Unfair business and sales practices
Proof of transaction
If you need to contact a supplier or manufacturer about faulty goods or services, you will need proof of purchase.
This is usually a tax invoice or receipt.
This also applies if you received the goods as a gift.
Other forms of evidence
While the best proof of purchase is a tax invoice or receipt, other forms of evidence are usually acceptable, including any of the following:
- a lay-by agreement
- confirmation or the receipt number for a telephone or internet transaction
- a credit card statement
- a warranty card showing the supplier's or manufacturer's details and the date or amount of the purchase
- a serial or product number linked with the purchase of the supplier or manufacturer’s database.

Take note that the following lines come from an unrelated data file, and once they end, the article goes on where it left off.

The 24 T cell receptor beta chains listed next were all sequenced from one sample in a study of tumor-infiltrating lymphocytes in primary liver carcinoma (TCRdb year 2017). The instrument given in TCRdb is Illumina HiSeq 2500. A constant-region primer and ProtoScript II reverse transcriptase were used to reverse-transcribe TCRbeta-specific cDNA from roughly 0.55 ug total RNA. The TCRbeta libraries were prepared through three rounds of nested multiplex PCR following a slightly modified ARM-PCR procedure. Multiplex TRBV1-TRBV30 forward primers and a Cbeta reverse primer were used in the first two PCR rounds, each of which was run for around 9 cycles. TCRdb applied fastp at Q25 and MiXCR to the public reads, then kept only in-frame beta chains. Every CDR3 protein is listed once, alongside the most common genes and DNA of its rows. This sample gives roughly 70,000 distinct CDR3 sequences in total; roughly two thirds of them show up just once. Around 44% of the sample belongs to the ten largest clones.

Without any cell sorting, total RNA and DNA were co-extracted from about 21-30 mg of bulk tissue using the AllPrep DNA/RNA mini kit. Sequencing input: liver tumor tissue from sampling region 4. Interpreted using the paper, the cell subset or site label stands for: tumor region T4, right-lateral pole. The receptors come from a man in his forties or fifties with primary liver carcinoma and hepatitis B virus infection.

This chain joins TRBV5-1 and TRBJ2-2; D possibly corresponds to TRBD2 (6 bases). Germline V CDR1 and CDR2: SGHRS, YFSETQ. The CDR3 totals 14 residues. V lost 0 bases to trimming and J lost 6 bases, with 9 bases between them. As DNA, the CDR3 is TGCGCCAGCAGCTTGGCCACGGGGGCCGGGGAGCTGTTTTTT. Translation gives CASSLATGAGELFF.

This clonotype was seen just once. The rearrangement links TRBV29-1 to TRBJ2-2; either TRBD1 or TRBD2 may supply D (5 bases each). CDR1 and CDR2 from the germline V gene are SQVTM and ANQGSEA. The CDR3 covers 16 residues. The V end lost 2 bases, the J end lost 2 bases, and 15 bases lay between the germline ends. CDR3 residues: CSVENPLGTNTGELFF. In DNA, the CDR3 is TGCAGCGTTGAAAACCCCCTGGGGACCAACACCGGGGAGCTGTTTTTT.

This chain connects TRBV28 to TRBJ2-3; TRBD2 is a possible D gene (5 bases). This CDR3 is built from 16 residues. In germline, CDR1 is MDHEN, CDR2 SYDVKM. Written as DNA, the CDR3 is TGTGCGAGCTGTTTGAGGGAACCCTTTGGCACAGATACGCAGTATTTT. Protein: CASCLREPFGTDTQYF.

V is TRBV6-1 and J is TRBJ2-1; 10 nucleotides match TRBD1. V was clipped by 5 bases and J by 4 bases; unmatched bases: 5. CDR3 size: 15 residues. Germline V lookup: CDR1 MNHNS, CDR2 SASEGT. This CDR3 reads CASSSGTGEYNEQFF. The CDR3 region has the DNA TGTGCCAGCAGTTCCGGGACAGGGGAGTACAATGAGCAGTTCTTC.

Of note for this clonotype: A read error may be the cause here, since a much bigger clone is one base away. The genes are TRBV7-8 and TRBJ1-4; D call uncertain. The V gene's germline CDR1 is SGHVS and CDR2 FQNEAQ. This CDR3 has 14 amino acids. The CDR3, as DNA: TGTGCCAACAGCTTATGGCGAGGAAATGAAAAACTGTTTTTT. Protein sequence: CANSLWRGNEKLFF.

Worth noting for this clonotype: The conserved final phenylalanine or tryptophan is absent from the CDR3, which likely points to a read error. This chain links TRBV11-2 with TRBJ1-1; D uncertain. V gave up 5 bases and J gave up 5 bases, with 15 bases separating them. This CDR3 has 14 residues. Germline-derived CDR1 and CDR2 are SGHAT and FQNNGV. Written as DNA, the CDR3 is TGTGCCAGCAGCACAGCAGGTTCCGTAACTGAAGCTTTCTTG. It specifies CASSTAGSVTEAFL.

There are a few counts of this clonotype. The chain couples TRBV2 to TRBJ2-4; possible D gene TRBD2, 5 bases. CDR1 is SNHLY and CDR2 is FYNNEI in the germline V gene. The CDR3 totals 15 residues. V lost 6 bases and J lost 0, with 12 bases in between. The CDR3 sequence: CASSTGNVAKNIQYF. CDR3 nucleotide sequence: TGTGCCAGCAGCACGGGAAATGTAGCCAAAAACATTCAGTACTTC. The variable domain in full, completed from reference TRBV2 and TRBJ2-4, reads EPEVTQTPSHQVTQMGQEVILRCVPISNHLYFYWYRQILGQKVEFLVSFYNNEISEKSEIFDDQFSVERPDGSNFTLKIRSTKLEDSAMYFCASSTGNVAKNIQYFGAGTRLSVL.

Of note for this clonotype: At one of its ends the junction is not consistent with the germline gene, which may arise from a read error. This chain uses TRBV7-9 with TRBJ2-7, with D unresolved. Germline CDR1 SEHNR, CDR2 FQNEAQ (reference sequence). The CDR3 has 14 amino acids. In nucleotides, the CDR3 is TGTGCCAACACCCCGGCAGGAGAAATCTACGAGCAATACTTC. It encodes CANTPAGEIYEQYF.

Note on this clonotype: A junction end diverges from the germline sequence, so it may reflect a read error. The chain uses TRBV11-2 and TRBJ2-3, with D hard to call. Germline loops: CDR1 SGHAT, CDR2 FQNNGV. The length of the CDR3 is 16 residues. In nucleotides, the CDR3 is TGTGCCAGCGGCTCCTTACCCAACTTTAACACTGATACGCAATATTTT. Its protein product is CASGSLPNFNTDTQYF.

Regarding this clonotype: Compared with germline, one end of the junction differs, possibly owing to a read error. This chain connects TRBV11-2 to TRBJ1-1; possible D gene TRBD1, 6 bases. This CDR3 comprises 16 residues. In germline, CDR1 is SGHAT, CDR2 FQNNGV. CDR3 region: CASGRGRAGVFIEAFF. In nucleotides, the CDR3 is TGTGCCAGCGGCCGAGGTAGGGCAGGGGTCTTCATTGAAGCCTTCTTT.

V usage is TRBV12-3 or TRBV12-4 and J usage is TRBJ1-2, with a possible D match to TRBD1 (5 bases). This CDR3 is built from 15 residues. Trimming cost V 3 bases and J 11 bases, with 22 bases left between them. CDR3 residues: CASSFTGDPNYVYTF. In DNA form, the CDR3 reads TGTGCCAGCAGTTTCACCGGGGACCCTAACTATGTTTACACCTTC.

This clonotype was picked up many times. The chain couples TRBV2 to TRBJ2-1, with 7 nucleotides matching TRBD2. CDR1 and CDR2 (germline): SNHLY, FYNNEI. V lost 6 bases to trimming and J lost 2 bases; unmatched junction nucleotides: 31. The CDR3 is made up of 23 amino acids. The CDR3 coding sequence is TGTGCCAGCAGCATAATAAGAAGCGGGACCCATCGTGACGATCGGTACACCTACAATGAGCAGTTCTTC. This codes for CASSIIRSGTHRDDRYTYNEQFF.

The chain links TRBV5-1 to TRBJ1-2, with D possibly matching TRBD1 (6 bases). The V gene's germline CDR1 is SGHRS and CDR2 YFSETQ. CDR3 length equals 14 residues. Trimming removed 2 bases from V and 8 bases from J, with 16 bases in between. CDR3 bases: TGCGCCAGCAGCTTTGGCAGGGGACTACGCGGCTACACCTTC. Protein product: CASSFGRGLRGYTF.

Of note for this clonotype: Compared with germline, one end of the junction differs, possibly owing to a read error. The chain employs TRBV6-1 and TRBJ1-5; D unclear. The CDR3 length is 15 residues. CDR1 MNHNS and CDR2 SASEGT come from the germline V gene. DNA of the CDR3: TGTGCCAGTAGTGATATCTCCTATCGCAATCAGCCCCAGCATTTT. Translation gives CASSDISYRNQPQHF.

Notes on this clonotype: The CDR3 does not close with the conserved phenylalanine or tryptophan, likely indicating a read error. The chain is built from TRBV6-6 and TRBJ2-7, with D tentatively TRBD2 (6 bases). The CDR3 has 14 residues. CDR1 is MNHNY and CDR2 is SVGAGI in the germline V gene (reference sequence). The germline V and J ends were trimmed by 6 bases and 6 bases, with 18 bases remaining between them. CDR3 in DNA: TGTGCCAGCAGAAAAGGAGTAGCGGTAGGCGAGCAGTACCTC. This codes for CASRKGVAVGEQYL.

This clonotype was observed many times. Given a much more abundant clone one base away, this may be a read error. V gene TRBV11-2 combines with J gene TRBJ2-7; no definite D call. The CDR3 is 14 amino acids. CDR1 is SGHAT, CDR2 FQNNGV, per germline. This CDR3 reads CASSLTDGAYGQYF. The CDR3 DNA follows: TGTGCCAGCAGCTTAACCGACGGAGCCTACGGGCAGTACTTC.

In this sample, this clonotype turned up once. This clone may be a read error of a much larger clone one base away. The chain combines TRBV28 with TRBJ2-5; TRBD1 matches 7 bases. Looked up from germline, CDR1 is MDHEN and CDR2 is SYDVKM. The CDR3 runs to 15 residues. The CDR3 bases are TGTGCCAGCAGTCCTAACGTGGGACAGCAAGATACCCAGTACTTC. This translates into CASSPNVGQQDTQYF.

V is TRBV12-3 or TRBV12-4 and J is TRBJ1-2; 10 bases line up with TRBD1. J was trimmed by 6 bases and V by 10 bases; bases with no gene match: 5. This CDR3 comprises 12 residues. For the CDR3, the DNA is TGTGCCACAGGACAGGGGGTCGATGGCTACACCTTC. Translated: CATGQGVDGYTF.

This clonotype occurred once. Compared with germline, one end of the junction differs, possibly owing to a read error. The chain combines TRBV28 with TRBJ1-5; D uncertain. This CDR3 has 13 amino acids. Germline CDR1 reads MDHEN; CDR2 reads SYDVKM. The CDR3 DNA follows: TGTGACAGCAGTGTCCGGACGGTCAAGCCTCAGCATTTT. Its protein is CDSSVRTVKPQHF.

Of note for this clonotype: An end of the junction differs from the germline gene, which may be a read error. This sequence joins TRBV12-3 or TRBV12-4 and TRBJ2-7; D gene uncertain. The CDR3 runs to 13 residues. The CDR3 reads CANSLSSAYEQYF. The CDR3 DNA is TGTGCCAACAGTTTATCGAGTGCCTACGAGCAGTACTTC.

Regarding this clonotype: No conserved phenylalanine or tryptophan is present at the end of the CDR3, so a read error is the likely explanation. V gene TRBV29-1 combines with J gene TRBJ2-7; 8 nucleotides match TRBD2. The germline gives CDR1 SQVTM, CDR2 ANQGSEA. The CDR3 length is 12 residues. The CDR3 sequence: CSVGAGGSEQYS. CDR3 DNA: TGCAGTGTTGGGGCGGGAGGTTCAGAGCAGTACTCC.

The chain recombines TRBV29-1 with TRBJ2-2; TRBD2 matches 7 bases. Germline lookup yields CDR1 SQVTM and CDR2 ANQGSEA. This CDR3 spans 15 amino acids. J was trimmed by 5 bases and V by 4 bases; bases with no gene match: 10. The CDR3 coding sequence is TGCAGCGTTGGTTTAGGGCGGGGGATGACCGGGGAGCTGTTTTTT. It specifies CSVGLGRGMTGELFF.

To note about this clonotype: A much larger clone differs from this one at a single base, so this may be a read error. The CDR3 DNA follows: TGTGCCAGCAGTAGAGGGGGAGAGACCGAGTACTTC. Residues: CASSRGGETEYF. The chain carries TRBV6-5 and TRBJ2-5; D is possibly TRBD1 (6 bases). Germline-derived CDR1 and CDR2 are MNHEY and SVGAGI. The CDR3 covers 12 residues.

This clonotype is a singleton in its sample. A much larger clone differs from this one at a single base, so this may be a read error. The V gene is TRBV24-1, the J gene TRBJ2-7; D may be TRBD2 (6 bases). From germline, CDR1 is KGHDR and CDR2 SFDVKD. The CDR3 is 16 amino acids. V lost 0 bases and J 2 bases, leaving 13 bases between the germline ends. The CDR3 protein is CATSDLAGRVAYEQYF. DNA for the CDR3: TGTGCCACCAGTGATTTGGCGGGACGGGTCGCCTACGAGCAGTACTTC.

Goods valued at $75 or more
Businesses must provide proof of purchase for goods or services valued at $75 or more (excluding GST).
If the transaction is less than $75, you can ask for proof of purchase to be provided within seven days of the transaction.
You can ask for an itemised bill for goods and services.
A business must give you an itemised bill without charge within seven days of the request.
The bill must be written in plain language, legible and easily read.
You can ask for the itemised bill to show all of the following:
- how the price was calculated
- the number of labour hours and the hourly rate
- a list of the materials used and the amount charged for them.
This request must be made within 30 days of whichever happens later:
- the services are supplied
- or the consumer receives a bill or account from the supplier for the services.
For more advice contact NT Consumer Affairs.
Last updated: 11 June 2015
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